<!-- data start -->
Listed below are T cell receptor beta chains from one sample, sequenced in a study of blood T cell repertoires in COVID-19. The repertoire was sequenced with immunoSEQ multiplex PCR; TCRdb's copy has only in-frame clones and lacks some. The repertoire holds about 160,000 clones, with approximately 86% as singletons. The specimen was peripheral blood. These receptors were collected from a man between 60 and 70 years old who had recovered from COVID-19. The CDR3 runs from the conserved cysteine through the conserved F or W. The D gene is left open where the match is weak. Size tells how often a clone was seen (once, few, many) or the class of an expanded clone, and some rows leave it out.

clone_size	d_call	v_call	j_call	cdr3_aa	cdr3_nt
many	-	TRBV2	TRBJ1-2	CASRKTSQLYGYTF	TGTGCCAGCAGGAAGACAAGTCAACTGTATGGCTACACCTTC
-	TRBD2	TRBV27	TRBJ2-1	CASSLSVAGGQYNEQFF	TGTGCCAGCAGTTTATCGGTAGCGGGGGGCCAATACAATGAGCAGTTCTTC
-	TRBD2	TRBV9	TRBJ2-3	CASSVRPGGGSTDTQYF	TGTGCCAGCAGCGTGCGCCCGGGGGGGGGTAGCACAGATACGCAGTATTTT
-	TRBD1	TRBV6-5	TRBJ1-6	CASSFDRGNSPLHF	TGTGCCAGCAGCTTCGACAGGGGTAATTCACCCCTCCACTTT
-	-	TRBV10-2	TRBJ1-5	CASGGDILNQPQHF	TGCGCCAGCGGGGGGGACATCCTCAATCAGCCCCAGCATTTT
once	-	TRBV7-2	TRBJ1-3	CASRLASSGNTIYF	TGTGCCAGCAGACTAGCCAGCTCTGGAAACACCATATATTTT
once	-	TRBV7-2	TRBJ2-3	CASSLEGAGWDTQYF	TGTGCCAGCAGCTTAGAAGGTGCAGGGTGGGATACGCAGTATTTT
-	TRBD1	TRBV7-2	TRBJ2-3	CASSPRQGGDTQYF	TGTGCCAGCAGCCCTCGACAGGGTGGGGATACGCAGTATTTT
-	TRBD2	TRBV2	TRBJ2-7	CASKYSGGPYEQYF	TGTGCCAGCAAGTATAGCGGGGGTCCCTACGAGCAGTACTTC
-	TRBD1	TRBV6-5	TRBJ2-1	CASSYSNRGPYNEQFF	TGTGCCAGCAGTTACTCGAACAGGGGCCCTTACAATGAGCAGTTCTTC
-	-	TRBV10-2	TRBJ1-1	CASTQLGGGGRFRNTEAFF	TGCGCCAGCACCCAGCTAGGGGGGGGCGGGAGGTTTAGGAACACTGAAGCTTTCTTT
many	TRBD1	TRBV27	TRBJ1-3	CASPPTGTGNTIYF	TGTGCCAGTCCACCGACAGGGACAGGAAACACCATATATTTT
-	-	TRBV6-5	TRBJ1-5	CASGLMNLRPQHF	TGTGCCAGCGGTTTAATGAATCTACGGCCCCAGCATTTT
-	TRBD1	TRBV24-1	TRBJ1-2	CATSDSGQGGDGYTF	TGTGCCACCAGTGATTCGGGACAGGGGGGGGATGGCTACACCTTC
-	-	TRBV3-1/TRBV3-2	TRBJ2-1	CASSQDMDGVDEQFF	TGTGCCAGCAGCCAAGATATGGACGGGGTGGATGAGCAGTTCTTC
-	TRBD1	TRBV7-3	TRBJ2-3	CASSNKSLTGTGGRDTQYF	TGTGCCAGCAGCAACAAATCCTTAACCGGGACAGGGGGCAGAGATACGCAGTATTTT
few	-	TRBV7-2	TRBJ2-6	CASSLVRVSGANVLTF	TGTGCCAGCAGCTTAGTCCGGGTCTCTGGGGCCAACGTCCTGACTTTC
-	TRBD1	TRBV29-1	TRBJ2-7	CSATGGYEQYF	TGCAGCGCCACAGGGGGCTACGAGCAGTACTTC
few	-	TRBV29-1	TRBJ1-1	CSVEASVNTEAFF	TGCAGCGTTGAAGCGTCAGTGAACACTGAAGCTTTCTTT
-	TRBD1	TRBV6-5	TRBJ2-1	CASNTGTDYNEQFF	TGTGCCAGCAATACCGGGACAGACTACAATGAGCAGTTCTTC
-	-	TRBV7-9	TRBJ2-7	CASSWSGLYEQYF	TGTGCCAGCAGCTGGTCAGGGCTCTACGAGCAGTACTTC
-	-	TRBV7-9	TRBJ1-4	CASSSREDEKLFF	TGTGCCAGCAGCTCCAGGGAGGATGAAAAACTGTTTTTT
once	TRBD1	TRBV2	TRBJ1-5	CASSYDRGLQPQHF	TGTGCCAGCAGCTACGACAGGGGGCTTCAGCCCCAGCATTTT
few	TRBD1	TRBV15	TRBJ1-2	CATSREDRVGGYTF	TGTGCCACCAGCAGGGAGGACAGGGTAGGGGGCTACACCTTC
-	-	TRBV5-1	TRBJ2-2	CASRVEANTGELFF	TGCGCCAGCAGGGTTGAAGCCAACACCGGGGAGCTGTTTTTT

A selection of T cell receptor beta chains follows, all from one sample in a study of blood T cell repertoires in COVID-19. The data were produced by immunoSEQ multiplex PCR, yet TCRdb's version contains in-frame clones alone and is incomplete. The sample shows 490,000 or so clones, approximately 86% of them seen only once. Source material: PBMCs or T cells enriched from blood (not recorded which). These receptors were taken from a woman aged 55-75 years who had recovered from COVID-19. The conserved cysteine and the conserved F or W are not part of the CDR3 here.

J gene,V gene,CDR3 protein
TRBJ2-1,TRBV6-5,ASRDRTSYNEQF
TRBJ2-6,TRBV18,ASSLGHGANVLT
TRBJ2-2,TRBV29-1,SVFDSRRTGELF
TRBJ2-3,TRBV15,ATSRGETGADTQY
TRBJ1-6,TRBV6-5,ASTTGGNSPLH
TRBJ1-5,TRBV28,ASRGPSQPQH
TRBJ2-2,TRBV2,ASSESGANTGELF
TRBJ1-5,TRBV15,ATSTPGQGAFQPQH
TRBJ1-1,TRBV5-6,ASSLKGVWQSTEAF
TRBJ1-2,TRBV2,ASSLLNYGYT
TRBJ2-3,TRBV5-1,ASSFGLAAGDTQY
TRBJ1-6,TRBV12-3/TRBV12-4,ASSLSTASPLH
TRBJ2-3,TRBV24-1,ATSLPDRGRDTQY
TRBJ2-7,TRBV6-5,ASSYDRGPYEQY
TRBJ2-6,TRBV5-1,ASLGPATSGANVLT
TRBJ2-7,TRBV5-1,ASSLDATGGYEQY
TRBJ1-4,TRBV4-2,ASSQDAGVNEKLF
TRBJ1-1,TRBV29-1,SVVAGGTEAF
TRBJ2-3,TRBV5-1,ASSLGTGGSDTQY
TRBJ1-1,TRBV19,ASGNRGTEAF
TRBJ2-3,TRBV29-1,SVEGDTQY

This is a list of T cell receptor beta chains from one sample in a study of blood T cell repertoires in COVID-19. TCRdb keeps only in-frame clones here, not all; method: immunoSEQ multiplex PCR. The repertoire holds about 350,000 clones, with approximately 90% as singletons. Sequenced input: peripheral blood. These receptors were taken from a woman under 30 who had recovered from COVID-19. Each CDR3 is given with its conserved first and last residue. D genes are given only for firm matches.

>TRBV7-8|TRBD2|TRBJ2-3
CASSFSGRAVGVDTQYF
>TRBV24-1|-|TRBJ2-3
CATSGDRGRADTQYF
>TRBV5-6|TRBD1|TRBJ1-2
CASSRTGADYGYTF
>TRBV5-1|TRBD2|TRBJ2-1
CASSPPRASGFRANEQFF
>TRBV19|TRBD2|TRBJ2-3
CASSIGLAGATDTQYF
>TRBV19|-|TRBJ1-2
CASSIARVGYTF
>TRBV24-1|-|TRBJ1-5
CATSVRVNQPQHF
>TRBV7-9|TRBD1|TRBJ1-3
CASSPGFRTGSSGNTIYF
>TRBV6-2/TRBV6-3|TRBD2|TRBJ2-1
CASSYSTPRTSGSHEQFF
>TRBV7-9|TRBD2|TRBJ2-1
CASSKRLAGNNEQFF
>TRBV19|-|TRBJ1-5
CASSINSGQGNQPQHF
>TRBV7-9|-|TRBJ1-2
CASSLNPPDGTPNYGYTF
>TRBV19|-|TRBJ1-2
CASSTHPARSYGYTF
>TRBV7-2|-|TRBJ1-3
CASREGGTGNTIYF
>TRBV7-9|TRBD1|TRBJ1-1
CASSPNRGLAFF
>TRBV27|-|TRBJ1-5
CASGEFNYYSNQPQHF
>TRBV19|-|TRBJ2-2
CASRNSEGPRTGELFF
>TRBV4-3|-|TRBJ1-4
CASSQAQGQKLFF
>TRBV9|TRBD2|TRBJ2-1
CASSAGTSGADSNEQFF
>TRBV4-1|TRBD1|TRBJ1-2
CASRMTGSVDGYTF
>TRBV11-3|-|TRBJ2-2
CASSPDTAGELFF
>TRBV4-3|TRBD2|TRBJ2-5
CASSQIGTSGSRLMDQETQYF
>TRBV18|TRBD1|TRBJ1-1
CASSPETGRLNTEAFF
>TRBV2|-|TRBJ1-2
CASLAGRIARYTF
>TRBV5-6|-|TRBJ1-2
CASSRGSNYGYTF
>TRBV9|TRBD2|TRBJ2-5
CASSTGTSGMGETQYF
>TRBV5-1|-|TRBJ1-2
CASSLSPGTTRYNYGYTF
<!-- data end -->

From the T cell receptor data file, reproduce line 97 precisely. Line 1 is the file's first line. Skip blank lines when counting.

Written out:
CASSPETGRLNTEAFF